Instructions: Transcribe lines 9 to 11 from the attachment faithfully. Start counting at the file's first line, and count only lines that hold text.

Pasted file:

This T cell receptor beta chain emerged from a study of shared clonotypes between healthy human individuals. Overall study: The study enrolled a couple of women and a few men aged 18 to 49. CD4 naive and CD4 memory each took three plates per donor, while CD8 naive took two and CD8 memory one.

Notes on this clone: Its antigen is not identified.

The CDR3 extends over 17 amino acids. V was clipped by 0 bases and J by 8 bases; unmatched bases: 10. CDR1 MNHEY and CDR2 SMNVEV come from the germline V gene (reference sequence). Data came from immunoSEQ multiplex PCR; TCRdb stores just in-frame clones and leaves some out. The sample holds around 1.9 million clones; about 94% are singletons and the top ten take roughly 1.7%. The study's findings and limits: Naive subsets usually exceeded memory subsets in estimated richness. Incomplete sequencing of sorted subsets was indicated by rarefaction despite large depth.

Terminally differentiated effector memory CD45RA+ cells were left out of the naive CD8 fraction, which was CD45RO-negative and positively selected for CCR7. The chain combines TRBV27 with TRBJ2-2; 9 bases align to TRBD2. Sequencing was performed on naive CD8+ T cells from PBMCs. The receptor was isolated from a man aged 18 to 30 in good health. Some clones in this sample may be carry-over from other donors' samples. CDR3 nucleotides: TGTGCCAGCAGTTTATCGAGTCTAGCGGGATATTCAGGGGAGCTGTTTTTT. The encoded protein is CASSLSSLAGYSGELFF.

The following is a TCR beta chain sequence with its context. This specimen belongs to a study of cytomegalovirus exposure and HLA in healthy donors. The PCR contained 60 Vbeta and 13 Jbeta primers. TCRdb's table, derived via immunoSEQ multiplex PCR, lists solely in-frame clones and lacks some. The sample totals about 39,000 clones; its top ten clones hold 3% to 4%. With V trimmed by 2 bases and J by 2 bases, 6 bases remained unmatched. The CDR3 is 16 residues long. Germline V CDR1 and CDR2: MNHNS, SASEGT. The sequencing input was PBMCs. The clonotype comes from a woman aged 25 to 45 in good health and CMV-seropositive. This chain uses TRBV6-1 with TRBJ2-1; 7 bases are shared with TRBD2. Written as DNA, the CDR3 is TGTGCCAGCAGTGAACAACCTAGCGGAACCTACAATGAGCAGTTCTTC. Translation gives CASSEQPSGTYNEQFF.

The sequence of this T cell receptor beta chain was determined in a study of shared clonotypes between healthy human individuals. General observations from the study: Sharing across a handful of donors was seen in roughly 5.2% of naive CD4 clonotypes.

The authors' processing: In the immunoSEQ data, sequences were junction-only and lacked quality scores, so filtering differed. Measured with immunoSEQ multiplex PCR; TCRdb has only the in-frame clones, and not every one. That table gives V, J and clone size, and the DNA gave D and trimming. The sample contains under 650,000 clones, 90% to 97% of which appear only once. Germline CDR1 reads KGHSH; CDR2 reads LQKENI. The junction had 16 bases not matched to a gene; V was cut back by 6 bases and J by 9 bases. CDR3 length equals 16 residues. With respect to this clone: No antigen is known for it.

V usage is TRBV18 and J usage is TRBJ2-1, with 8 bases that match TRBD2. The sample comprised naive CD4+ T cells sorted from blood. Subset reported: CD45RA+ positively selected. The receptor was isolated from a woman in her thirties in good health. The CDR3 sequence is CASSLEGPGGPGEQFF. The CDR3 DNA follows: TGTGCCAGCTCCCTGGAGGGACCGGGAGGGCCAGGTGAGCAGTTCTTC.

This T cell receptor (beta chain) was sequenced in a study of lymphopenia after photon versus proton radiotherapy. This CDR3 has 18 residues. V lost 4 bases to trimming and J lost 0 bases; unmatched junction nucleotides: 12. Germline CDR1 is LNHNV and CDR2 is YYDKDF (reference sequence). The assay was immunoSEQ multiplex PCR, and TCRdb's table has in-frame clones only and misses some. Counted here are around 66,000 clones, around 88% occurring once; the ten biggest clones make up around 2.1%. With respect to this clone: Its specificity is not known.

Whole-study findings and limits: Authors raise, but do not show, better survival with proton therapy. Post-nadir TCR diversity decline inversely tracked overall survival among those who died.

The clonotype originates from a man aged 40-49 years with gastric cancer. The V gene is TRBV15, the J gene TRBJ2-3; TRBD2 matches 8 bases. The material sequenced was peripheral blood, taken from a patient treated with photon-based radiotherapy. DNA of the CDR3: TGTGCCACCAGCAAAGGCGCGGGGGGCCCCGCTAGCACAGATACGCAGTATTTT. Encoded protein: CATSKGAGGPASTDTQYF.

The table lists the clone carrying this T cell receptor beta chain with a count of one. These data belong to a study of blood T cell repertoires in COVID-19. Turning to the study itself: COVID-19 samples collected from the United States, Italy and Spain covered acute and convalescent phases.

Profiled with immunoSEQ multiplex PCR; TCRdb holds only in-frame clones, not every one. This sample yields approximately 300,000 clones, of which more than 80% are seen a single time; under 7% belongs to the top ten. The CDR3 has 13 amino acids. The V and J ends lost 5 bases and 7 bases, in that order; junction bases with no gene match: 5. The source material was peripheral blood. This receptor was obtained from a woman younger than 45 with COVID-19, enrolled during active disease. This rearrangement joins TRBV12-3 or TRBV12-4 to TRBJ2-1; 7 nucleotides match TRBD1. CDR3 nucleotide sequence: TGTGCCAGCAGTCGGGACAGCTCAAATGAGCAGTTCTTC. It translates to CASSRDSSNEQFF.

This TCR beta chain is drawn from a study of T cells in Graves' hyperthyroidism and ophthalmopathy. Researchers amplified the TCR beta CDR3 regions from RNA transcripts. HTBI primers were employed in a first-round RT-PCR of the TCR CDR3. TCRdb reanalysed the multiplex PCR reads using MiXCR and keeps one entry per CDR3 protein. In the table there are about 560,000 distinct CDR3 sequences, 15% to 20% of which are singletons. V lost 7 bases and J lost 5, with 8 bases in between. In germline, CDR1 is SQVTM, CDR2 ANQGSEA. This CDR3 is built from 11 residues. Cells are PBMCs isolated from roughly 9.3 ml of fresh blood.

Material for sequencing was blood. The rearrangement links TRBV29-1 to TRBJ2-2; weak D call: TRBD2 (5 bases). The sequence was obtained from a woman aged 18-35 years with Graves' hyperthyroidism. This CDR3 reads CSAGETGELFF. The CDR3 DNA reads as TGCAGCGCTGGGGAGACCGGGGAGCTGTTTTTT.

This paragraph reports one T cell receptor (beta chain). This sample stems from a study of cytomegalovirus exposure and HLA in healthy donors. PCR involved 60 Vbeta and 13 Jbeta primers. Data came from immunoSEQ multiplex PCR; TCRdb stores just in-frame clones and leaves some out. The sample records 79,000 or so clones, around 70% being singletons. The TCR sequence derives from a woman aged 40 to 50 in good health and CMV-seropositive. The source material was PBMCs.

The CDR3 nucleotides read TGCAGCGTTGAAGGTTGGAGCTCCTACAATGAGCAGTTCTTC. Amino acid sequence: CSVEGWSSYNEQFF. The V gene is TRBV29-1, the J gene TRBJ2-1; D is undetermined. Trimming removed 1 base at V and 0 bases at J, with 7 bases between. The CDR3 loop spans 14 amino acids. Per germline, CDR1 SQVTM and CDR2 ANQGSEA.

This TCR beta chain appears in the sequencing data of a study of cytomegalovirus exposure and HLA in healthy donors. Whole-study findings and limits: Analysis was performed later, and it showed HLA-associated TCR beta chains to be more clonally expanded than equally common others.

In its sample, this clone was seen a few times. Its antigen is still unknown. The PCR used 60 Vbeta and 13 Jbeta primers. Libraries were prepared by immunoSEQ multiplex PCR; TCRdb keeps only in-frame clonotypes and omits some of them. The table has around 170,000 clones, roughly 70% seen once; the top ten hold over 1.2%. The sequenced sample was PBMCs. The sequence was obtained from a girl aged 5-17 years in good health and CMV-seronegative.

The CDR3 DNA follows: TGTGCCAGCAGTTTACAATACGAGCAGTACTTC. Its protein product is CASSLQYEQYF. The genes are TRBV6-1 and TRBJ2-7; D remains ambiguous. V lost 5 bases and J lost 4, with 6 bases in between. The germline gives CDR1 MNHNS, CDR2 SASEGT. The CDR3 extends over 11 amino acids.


This T cell receptor (beta chain) was sequenced in a study of lymphopenia after photon versus proton radiotherapy. This CDR3 has 18 residues. V lost 4 bases to trimming and J lost 0 bases; unmatched junction nucleotides: 12. Germline CDR1 is LNHNV and CDR2 is YYDKDF (reference sequence). The assay was immunoSEQ multiplex PCR, and TCRdb's table has in-frame clones only and misses some. Counted here are around 66,000 clones, around 88% occurring once; the ten biggest clones make up around 2.1%. With respect to this clone: Its specificity is not known.

Whole-study findings and limits: Authors raise, but do not show, better survival with proton therapy. Post-nadir TCR diversity decline inversely tracked overall survival among those who died.

The clonotype originates from a man aged 40-49 years with gastric cancer. The V gene is TRBV15, the J gene TRBJ2-3; TRBD2 matches 8 bases. The material sequenced was peripheral blood, taken from a patient treated with photon-based radiotherapy. DNA of the CDR3: TGTGCCACCAGCAAAGGCGCGGGGGGCCCCGCTAGCACAGATACGCAGTATTTT. Encoded protein: CATSKGAGGPASTDTQYF.